Det Supt Michael Cryan of the GNECB said at the time that this was a ‘novel investigation’ as the senders of such emails had never been arrested in Ireland before.
‘The belief would always have been that criminal groups engaged in this activity are operating from outside this jurisdiction. This investigation shows that this is not always the case. It is anticipated that numerous injured parties from all over the world will now be identified,’ said Det Supt Cryan.
Other examples in recent years include a woman who gave a romance fraudster €48,000 over a 13-month period after she was showered with expensive gifts, before she was asked to invest in her suitor’s business. She initially delayed reporting the fraud to gardaí as she was married.
The extent of romance fraud scam will never truly be known because many of the victims are too embarrassed to report the fraud to gardaí.
‘You should always report any crime that occurs and never feel embarrassed about reporting it as it will be dealt with sensitively in any garda station,’ said Insp Ian O’Callaghan of Bandon Garda Station.
But for those who do decide to report the crime, the garda advice is to stop all contact immediately and keep all communication, such as the chat messages. Take screen grabs of conversations and phone numbers, and keep them safe.
‘Don’t feel embarrassed,’ urged a GNECB spokersperson. ‘File a complaint to the gardaí and report it to the site where the scammer first approached you and if you have provided your account details, contact your bank,’ they added.
Gardaí are advising people to watch out for the potential signs of scammers using online dating websites.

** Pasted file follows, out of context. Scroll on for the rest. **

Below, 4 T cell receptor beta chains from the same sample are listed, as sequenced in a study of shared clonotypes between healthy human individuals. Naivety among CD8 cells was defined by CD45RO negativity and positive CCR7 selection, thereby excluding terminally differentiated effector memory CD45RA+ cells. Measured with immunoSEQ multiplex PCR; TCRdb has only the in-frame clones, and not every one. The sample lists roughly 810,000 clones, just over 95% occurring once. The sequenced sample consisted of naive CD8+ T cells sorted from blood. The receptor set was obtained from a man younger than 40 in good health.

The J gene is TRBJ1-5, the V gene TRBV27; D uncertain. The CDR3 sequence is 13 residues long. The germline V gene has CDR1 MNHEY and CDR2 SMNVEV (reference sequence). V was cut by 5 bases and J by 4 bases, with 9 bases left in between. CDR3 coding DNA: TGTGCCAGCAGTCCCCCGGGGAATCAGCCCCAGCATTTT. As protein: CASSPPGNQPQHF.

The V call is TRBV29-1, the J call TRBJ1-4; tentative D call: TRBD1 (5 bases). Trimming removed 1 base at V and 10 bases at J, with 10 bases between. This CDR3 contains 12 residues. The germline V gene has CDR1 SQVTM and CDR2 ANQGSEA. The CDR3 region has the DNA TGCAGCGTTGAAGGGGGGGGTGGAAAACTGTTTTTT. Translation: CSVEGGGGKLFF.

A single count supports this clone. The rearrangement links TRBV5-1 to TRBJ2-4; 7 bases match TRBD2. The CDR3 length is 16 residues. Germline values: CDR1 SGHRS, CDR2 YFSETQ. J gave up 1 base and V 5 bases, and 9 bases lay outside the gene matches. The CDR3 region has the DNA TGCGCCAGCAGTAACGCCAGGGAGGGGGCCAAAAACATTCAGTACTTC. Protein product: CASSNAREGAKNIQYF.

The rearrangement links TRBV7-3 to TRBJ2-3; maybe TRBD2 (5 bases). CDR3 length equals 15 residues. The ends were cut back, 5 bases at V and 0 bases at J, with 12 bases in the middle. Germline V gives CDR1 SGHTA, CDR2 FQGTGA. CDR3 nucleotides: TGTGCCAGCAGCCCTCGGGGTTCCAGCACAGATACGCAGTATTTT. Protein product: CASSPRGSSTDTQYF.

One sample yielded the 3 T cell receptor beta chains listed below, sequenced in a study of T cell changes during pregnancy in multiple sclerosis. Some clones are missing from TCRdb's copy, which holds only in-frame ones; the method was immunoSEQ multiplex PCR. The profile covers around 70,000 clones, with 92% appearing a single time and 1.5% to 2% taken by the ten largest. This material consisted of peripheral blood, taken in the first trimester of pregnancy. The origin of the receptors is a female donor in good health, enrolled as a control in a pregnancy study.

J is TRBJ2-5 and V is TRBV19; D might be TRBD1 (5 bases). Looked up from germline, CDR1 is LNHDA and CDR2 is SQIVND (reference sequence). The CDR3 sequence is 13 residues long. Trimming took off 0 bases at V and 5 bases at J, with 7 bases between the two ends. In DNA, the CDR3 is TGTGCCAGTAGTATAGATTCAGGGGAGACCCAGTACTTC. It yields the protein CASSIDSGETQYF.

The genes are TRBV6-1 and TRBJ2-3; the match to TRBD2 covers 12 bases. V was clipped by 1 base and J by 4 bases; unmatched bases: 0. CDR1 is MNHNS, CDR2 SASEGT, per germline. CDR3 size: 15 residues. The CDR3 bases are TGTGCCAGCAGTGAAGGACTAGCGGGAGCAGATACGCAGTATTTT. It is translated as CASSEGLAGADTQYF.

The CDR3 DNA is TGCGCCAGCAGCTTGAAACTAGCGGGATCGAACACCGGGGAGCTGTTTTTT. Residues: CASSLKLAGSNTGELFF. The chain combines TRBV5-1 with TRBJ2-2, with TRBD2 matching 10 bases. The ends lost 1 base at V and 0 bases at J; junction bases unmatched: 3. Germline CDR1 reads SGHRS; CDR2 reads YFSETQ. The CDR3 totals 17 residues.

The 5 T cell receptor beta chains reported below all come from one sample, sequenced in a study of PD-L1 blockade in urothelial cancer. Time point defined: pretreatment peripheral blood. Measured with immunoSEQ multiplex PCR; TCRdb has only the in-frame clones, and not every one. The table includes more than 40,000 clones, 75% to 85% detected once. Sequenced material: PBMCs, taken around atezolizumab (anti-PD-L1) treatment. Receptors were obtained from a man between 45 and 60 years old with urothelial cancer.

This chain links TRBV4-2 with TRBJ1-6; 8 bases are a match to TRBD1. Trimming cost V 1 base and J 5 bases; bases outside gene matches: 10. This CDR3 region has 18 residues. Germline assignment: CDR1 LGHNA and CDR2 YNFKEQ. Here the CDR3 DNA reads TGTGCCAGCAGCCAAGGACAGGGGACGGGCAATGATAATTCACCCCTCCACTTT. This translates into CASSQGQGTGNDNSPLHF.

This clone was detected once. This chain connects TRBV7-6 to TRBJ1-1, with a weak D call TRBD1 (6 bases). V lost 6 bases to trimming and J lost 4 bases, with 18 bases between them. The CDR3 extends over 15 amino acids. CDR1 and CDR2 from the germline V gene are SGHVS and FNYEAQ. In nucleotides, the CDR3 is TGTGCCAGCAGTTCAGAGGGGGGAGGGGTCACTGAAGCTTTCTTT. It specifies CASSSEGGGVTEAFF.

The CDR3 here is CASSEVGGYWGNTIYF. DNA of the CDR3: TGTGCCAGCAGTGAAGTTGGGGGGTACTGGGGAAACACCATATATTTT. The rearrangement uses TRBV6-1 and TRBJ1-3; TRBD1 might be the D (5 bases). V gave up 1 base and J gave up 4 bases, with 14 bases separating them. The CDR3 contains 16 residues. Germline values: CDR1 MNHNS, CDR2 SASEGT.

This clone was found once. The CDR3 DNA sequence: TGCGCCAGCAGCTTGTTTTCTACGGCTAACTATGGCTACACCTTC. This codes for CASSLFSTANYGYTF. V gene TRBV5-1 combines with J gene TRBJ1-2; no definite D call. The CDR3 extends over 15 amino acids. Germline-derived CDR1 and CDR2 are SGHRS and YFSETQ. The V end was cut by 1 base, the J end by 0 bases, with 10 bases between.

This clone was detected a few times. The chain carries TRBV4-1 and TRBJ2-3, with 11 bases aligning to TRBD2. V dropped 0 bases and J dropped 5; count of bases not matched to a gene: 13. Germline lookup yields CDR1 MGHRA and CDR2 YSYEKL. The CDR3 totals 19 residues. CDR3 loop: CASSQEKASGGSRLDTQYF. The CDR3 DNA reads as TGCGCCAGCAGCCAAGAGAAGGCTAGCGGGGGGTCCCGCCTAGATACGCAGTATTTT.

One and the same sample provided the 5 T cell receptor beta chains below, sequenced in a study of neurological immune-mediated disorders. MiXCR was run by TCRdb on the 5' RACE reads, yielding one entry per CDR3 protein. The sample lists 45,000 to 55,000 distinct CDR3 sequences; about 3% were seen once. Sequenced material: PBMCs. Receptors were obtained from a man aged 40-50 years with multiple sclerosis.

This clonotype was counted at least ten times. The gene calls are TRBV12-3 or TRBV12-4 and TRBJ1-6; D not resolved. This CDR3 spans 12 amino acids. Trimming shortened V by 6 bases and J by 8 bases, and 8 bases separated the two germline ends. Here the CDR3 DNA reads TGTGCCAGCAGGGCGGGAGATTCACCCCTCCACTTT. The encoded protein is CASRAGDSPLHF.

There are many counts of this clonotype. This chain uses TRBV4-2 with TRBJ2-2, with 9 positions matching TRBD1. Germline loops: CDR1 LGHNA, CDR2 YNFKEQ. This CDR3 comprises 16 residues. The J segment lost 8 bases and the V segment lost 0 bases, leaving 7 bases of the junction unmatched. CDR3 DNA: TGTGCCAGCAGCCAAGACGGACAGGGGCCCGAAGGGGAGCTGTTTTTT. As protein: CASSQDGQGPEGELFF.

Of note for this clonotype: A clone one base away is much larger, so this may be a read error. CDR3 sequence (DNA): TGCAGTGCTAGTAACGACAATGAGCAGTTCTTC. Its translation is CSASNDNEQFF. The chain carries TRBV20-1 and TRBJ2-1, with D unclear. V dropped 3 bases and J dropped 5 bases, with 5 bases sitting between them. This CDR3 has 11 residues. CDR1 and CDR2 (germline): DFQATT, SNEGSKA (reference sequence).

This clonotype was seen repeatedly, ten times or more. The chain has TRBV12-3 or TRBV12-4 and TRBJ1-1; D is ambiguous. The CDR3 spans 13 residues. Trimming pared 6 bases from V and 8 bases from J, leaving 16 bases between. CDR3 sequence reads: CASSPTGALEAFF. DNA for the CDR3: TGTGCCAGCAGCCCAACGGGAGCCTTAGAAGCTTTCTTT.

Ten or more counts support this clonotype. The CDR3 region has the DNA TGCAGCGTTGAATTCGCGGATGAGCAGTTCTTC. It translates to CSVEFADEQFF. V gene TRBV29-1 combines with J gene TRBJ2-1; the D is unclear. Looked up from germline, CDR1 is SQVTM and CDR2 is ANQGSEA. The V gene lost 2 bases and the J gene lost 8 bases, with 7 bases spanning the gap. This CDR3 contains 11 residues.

If someone you have recently met online professes strong feelings for you, and asks you to chat privately, but if their messages are often poorly written or vague, this should set off alarm bells.
Also, if their online profile is not consistent with what they have been telling you – or if they ask you to send intimate picture or videos of yourself – then beware.
Other tell-tale signs include a reluctance to meet in person or giving consistent excuses for not meeting up.
‘First of all they gain your trust, then they ask you for money, gifts, or your bank account/credit card details. If you don’t send the money, they may try to blackmail you and if you do send it, they will ask for more,’ a senior garda warns.
Some of the excuses used for getting people to send on money include covering the cost of travel to meet up, or ‘emergency medical’ expenses or for a ‘business opportunity’ which would allow them to live together comfortably.
And these scammers do not exclusively target men – women can find themselves victims, too.
How to date safely online
Be careful about how much personal information you share on social networks and dating sites
Always consider the risks, as scammers are present on the most reputable sites
Go slowly and ask questions
Research the person’s photo and profile to see if the material has been used elsewhere
Be alert to spelling and grammar mistakes, inconsistencies in their stories and excuses, such as their camera is ‘not working’
Don’t share any compromising material that could be used to blackmail you
If you agree to meet in person, tell family and friends where you are going
Beware of money requests and never send money or give credit card details, online account details or copies of personal documents
Avoid sending any upfront payments
Don’t ever transfer money for someone else (other than family members or lifelong friends); money laundering is a criminal offence